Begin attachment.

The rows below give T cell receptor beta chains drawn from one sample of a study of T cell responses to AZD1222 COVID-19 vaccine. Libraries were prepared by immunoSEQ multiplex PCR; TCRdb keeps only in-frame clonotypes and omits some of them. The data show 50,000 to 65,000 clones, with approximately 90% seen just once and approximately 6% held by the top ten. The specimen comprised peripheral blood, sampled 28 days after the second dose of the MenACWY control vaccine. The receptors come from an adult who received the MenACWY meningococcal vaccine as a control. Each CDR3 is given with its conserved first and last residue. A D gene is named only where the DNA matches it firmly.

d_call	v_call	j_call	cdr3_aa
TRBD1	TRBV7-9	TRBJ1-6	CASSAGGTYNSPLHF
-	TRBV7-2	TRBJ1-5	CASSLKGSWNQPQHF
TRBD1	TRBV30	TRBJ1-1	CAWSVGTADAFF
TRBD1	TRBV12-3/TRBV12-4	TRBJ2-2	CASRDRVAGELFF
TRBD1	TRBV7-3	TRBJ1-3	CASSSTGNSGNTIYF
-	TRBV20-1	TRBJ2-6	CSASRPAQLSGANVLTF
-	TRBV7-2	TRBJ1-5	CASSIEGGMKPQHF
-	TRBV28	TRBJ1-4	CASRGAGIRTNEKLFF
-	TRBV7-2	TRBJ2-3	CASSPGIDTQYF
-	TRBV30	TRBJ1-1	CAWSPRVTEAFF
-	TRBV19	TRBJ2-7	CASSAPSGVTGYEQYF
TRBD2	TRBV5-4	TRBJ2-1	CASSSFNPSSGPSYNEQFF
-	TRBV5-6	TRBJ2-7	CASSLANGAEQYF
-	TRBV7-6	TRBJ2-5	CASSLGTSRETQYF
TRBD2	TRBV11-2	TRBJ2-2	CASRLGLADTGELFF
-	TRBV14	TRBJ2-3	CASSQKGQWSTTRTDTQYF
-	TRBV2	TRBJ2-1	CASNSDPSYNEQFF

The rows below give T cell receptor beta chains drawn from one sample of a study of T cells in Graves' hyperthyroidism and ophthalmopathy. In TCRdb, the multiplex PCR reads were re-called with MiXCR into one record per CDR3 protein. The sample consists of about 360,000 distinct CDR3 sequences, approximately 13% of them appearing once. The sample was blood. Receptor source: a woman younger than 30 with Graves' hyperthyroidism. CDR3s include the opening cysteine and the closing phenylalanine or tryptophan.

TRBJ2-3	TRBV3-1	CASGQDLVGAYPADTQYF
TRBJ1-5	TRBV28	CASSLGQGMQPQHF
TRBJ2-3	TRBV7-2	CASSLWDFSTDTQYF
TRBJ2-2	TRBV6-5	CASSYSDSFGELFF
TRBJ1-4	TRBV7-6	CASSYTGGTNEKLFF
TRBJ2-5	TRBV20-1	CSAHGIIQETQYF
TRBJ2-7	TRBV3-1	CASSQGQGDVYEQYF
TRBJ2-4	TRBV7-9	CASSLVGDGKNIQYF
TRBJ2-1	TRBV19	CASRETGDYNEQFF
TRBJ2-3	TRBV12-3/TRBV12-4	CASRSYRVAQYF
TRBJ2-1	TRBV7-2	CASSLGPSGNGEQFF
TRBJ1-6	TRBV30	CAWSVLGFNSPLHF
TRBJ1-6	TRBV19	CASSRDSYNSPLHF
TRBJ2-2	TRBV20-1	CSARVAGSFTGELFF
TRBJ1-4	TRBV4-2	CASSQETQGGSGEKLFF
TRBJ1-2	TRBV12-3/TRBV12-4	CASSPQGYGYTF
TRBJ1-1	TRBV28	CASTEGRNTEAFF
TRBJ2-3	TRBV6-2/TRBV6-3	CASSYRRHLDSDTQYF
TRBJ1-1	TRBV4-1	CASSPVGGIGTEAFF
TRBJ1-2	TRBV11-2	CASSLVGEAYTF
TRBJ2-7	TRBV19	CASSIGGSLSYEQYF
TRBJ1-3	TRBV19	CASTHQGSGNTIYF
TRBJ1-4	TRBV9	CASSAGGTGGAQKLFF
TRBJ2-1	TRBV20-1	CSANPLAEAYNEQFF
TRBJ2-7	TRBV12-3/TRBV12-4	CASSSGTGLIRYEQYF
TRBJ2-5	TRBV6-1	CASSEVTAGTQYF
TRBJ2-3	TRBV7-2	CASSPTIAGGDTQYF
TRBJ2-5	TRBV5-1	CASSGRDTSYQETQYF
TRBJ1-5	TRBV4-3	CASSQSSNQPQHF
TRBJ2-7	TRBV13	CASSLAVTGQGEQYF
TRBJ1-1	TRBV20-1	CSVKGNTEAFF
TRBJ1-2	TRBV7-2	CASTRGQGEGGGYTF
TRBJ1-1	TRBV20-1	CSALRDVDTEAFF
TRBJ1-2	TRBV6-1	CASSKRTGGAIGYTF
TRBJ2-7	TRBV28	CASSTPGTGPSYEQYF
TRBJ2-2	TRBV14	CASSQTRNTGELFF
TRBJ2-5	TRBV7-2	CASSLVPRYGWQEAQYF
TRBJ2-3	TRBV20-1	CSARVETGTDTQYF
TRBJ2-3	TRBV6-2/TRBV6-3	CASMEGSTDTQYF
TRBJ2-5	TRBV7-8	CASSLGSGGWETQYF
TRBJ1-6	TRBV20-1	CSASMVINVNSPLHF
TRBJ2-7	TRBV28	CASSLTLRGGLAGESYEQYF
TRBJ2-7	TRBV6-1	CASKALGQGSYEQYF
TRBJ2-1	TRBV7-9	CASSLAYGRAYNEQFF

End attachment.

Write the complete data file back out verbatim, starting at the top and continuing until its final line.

The rows below give T cell receptor beta chains drawn from one sample of a study of T cell responses to AZD1222 COVID-19 vaccine. Libraries were prepared by immunoSEQ multiplex PCR; TCRdb keeps only in-frame clonotypes and omits some of them. The data show 50,000 to 65,000 clones, with approximately 90% seen just once and approximately 6% held by the top ten. The specimen comprised peripheral blood, sampled 28 days after the second dose of the MenACWY control vaccine. The receptors come from an adult who received the MenACWY meningococcal vaccine as a control. Each CDR3 is given with its conserved first and last residue. A D gene is named only where the DNA matches it firmly.

d_call	v_call	j_call	cdr3_aa
TRBD1	TRBV7-9	TRBJ1-6	CASSAGGTYNSPLHF
-	TRBV7-2	TRBJ1-5	CASSLKGSWNQPQHF
TRBD1	TRBV30	TRBJ1-1	CAWSVGTADAFF
TRBD1	TRBV12-3/TRBV12-4	TRBJ2-2	CASRDRVAGELFF
TRBD1	TRBV7-3	TRBJ1-3	CASSSTGNSGNTIYF
-	TRBV20-1	TRBJ2-6	CSASRPAQLSGANVLTF
-	TRBV7-2	TRBJ1-5	CASSIEGGMKPQHF
-	TRBV28	TRBJ1-4	CASRGAGIRTNEKLFF
-	TRBV7-2	TRBJ2-3	CASSPGIDTQYF
-	TRBV30	TRBJ1-1	CAWSPRVTEAFF
-	TRBV19	TRBJ2-7	CASSAPSGVTGYEQYF
TRBD2	TRBV5-4	TRBJ2-1	CASSSFNPSSGPSYNEQFF
-	TRBV5-6	TRBJ2-7	CASSLANGAEQYF
-	TRBV7-6	TRBJ2-5	CASSLGTSRETQYF
TRBD2	TRBV11-2	TRBJ2-2	CASRLGLADTGELFF
-	TRBV14	TRBJ2-3	CASSQKGQWSTTRTDTQYF
-	TRBV2	TRBJ2-1	CASNSDPSYNEQFF

The rows below give T cell receptor beta chains drawn from one sample of a study of T cells in Graves' hyperthyroidism and ophthalmopathy. In TCRdb, the multiplex PCR reads were re-called with MiXCR into one record per CDR3 protein. The sample consists of about 360,000 distinct CDR3 sequences, approximately 13% of them appearing once. The sample was blood. Receptor source: a woman younger than 30 with Graves' hyperthyroidism. CDR3s include the opening cysteine and the closing phenylalanine or tryptophan.

TRBJ2-3	TRBV3-1	CASGQDLVGAYPADTQYF
TRBJ1-5	TRBV28	CASSLGQGMQPQHF
TRBJ2-3	TRBV7-2	CASSLWDFSTDTQYF
TRBJ2-2	TRBV6-5	CASSYSDSFGELFF
TRBJ1-4	TRBV7-6	CASSYTGGTNEKLFF
TRBJ2-5	TRBV20-1	CSAHGIIQETQYF
TRBJ2-7	TRBV3-1	CASSQGQGDVYEQYF
TRBJ2-4	TRBV7-9	CASSLVGDGKNIQYF
TRBJ2-1	TRBV19	CASRETGDYNEQFF
TRBJ2-3	TRBV12-3/TRBV12-4	CASRSYRVAQYF
TRBJ2-1	TRBV7-2	CASSLGPSGNGEQFF
TRBJ1-6	TRBV30	CAWSVLGFNSPLHF
TRBJ1-6	TRBV19	CASSRDSYNSPLHF
TRBJ2-2	TRBV20-1	CSARVAGSFTGELFF
TRBJ1-4	TRBV4-2	CASSQETQGGSGEKLFF
TRBJ1-2	TRBV12-3/TRBV12-4	CASSPQGYGYTF
TRBJ1-1	TRBV28	CASTEGRNTEAFF
TRBJ2-3	TRBV6-2/TRBV6-3	CASSYRRHLDSDTQYF
TRBJ1-1	TRBV4-1	CASSPVGGIGTEAFF
TRBJ1-2	TRBV11-2	CASSLVGEAYTF
TRBJ2-7	TRBV19	CASSIGGSLSYEQYF
TRBJ1-3	TRBV19	CASTHQGSGNTIYF
TRBJ1-4	TRBV9	CASSAGGTGGAQKLFF
TRBJ2-1	TRBV20-1	CSANPLAEAYNEQFF
TRBJ2-7	TRBV12-3/TRBV12-4	CASSSGTGLIRYEQYF
TRBJ2-5	TRBV6-1	CASSEVTAGTQYF
TRBJ2-3	TRBV7-2	CASSPTIAGGDTQYF
TRBJ2-5	TRBV5-1	CASSGRDTSYQETQYF
TRBJ1-5	TRBV4-3	CASSQSSNQPQHF
TRBJ2-7	TRBV13	CASSLAVTGQGEQYF
TRBJ1-1	TRBV20-1	CSVKGNTEAFF
TRBJ1-2	TRBV7-2	CASTRGQGEGGGYTF
TRBJ1-1	TRBV20-1	CSALRDVDTEAFF
TRBJ1-2	TRBV6-1	CASSKRTGGAIGYTF
TRBJ2-7	TRBV28	CASSTPGTGPSYEQYF
TRBJ2-2	TRBV14	CASSQTRNTGELFF
TRBJ2-5	TRBV7-2	CASSLVPRYGWQEAQYF
TRBJ2-3	TRBV20-1	CSARVETGTDTQYF
TRBJ2-3	TRBV6-2/TRBV6-3	CASMEGSTDTQYF
TRBJ2-5	TRBV7-8	CASSLGSGGWETQYF
TRBJ1-6	TRBV20-1	CSASMVINVNSPLHF
TRBJ2-7	TRBV28	CASSLTLRGGLAGESYEQYF
TRBJ2-7	TRBV6-1	CASKALGQGSYEQYF
TRBJ2-1	TRBV7-9	CASSLAYGRAYNEQFF